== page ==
Snowing at last.
Relief for overloaded clouds,
for sheep with crusted coats,
fleeces tightened against freezing fog.
Stubborn ice that stings novice noses.
Ice in the wind pecks cheek bones
tingling fingers until they cry.
Frosted pathways to rabbit holes
lead the fox in the haunting light,
but at the copse edge he is distracted
by a hoodie who stops, stiffens and shiggles
relieving himself on an elder tree.
The Clun is swelling up its bank,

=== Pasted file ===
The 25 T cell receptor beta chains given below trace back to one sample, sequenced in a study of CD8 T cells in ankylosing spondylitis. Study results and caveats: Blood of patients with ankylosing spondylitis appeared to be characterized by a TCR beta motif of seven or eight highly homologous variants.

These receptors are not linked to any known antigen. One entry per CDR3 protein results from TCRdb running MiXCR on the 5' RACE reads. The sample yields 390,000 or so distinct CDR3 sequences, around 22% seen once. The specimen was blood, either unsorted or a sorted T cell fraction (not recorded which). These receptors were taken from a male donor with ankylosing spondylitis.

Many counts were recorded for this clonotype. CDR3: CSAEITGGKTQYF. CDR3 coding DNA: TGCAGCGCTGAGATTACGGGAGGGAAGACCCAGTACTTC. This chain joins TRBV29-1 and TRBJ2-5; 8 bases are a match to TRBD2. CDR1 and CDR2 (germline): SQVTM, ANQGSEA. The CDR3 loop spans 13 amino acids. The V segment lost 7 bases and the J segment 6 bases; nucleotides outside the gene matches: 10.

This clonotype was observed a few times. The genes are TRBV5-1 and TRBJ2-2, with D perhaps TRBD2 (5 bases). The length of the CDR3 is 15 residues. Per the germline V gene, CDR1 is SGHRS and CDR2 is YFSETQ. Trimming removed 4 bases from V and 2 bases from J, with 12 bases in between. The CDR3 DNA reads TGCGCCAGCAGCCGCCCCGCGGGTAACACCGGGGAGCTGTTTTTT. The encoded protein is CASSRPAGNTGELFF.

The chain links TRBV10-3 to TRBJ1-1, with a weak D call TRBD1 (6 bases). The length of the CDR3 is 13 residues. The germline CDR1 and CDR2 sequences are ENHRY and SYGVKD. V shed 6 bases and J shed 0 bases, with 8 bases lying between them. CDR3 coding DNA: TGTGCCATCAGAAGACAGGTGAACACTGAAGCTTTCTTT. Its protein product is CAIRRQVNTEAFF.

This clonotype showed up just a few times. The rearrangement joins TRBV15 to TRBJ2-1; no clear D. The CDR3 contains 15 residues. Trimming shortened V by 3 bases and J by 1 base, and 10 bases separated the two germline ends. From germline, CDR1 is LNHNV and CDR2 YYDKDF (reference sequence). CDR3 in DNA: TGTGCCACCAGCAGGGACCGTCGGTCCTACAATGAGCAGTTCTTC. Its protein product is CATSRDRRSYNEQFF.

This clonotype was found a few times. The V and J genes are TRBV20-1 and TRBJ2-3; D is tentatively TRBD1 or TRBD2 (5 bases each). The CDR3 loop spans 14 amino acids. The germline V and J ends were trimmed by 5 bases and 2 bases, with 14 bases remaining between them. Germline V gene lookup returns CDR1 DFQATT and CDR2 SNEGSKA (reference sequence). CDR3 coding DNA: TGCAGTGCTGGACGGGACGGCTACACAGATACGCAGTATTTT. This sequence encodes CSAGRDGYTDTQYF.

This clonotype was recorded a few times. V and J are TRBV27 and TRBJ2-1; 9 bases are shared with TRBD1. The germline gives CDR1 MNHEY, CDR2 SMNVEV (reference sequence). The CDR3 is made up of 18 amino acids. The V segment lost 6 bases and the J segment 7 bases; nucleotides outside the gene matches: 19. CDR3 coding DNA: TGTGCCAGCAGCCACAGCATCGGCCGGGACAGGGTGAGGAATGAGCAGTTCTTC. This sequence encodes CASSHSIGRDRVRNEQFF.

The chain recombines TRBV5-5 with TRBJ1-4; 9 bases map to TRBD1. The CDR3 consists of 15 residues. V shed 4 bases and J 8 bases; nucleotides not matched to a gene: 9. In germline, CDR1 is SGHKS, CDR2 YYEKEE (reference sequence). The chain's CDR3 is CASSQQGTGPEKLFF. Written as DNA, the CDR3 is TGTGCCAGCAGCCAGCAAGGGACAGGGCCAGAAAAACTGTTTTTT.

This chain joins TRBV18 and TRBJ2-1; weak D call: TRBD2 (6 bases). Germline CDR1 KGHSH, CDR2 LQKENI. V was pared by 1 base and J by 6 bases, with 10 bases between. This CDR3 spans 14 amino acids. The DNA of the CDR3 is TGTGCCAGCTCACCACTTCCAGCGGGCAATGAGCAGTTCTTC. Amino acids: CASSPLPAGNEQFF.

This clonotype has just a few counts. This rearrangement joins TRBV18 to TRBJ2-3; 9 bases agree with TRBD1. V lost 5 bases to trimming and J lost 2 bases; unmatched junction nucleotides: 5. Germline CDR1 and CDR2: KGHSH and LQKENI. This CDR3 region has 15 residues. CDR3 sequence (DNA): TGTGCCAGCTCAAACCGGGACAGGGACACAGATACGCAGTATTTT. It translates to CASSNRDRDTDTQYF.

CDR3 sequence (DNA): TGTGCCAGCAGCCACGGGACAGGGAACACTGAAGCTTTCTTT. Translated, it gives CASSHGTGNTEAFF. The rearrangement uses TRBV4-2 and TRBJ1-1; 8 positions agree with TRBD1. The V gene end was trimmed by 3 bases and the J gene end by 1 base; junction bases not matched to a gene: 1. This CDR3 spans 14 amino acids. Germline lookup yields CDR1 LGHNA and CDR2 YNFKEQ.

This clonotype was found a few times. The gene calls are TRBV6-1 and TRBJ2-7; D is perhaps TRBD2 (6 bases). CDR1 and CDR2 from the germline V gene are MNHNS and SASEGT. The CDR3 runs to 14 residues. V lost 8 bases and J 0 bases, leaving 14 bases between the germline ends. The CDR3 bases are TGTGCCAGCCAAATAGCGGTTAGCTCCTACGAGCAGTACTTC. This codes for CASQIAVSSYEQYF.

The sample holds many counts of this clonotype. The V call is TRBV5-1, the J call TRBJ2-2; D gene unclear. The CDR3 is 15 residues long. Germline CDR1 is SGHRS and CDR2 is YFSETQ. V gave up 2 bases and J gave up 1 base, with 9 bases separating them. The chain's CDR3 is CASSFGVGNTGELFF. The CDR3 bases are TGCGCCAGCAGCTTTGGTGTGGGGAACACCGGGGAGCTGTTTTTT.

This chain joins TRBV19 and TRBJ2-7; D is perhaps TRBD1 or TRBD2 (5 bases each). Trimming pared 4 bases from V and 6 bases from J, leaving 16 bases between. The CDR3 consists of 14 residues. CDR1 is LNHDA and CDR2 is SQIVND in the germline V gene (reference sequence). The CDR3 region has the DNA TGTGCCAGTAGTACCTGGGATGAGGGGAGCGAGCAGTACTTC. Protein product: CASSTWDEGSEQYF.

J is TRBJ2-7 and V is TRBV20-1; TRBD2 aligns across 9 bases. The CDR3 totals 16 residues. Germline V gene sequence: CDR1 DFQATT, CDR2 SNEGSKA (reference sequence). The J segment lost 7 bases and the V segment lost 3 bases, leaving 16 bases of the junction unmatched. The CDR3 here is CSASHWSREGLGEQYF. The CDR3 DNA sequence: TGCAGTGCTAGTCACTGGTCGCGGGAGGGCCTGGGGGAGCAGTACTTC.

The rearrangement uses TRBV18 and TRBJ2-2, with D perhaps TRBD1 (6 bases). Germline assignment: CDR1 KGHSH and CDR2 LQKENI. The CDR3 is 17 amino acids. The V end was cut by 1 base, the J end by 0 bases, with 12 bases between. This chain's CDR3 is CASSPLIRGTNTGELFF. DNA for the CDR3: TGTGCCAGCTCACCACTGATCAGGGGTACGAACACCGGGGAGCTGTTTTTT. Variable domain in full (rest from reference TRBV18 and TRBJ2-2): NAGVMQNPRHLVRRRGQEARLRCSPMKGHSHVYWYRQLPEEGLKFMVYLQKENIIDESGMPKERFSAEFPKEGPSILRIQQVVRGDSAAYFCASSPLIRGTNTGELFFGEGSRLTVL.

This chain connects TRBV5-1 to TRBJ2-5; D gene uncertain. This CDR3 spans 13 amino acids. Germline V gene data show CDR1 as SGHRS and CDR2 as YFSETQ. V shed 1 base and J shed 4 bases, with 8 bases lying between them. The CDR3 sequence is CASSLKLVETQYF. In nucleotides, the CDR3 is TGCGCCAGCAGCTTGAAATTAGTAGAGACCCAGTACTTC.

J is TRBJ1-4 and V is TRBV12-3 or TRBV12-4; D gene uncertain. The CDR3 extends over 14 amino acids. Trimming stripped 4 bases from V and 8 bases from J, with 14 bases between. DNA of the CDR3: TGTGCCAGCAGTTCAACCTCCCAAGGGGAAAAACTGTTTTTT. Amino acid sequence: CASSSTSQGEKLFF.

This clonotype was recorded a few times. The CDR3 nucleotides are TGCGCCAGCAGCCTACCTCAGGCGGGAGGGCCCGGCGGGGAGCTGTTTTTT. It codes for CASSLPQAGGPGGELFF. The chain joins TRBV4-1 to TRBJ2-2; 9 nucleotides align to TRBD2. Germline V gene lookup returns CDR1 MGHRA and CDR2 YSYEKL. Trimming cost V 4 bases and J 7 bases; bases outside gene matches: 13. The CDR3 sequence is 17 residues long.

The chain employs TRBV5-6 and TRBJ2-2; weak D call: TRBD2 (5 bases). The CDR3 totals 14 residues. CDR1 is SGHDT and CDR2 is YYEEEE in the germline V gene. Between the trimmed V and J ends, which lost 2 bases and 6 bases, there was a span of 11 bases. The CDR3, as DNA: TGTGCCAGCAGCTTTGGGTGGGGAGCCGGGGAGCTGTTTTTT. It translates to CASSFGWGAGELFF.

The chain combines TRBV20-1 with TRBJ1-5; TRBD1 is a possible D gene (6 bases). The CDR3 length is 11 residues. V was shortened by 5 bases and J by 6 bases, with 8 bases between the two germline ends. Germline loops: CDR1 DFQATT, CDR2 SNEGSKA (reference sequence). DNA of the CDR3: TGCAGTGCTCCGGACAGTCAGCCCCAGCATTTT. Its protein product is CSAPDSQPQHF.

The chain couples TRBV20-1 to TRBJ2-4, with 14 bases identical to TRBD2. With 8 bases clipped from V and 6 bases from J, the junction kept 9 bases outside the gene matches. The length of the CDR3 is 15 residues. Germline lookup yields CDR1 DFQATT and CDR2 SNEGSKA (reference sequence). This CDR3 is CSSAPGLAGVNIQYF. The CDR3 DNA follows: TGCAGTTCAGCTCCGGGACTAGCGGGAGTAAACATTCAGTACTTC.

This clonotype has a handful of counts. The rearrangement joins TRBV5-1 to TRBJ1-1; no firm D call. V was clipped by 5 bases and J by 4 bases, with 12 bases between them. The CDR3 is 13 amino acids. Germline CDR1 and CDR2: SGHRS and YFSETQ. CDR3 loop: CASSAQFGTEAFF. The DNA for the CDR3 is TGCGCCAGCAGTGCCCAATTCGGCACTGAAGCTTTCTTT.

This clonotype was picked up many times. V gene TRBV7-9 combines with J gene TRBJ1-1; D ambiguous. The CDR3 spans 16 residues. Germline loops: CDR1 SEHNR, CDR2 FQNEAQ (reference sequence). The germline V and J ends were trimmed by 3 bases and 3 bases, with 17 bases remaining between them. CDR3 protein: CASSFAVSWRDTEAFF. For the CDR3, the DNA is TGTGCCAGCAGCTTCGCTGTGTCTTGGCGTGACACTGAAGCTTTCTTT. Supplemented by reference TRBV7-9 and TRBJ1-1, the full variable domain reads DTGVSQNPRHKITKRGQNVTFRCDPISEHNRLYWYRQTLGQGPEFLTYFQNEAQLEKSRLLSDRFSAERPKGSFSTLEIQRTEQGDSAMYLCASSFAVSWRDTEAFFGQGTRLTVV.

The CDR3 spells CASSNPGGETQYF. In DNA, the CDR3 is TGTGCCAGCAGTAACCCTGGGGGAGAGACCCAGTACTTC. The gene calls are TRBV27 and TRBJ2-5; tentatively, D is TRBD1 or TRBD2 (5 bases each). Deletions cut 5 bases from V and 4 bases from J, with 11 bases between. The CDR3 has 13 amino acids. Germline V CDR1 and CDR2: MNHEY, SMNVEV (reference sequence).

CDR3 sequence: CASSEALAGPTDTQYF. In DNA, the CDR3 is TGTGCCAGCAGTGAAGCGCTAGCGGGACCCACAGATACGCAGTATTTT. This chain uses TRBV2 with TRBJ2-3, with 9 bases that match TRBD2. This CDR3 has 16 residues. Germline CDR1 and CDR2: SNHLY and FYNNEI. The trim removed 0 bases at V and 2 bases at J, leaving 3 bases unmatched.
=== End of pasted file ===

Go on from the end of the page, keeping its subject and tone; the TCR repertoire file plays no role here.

lifted by the wind that opens doors,
scatters branches beneath the solitary oak.
Trees have withdrawn to calligraphy.
Sounds rush into morning’s mist
double barrel gun-shots, church clock’s bell
Heart of Wales train whistling at level crossings
Old ewes gather at the gate, calling,
shoulders set to fight for hay.
Sun struggles into light,
creamy yellow, rimmed with jasmine
smooth as a flexed muscle
the wounded pheasant blinks with shock.
A swan heaves past, wings creaking,
alone, at full thrust.
Birds have their safety in numbers,
a murder of crows, a charm of goldfinches.
I see an uncertainty of blackbirds,
a debate of sparrows, a swirling of starlings.
These are hard times
when hay is brought back to fields where it grew
and the moon rises higher than the sun.